Guest Bloggers – Have an adventure or idea you’d like to share with Bring the Family’s readers? Email me at ToniTravels AT gmail DOT net to sign up to do a guest post (with video and/or photos, if that’s your thing).

Product Reviews – We’ll test gear our family actually uses and provide honest reviews (with giveaways of products we endorse, too).

I’m considering putting some of these items up for a vote – especially mini adventures – where readers get to pick where we go and what we do next! From kayaking the Chicago River to touring the Trek Bicycle Factory in Wisconsin, we’ll pick fun, affordable things to do locally.

Here’s a cute little kickoff for the new year that demonstrates what you can do when you combine a 9-year-old, a sloping driveway, and an inexpensive starter snowboard from a sporting goods store.

I’d love to hear from you about how to make this site more useful to families; post your requests and suggestions in the comment section.

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The Gift of Saying “Thank You”

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My family is fortunate to have a small-town school district with a forward-thinking superintendent and caring, professional educators and support staff. Our district’s budget is not only consistently in the black, but is known statewide as one of the finest in terms of accommodating children on the autism spectrum (including one of our boys). And while there are many families hovering near the poverty line in our little town, I’ve seen administrators and staff members take their own personal time and money to ensure that their students have boots in winter or can attend a field trip with the rest of the class.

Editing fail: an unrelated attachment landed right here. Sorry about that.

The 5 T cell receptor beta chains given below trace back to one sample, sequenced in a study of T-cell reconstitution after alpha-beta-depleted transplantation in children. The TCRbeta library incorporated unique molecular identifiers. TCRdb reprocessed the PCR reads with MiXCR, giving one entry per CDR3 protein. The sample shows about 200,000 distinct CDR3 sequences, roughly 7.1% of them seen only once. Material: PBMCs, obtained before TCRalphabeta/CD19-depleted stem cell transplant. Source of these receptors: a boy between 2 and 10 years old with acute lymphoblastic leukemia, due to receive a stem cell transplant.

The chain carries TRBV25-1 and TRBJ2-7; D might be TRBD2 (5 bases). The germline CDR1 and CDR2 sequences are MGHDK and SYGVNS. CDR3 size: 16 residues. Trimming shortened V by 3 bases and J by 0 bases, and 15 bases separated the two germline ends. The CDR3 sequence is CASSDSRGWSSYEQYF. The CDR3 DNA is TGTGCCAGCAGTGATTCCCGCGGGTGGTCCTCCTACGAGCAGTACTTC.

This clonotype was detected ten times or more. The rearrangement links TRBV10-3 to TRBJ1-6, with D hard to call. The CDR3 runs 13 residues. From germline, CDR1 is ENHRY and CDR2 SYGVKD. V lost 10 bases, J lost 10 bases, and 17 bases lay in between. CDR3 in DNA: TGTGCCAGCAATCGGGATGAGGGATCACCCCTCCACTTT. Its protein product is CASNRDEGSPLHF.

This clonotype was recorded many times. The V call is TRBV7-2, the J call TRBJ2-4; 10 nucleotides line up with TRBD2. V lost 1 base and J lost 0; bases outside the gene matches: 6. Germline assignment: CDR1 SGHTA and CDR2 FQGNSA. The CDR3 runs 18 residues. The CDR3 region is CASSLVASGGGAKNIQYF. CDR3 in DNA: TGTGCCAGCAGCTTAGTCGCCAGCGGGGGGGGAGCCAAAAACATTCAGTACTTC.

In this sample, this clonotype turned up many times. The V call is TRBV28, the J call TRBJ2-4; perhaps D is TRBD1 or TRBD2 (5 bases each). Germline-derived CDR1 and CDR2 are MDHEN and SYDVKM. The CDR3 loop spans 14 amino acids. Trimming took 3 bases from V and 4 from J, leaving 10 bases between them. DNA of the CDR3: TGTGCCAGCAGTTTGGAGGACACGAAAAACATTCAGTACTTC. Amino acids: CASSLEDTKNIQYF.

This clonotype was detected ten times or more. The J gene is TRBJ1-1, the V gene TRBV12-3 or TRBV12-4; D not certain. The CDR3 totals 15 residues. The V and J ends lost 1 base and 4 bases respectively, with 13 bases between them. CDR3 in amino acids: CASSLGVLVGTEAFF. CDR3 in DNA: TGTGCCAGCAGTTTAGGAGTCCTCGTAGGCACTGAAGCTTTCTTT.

My kids are getting a fine education and I am deeply grateful for this. During the holidays, I express that gratitude with handwritten notes or cards telling the teachers how much our family values their hard work and dedication to our kids.

In recent years I’ve noticed a trend toward giving gift cards, cash, or extravagant holiday gifts to offset what teachers spend on their classrooms throughout the year. However, many parents I know donate time, classroom and party supplies, and support fundraisers throughout the year, and many teachers earn decent (though seldom extravagant) salaries with great benefits and pensions. Some districts have even banned parents from giving gifts to teachers to prevent undue influence and/or to spare families on tight budgets from feeling bad for not being able to contribute.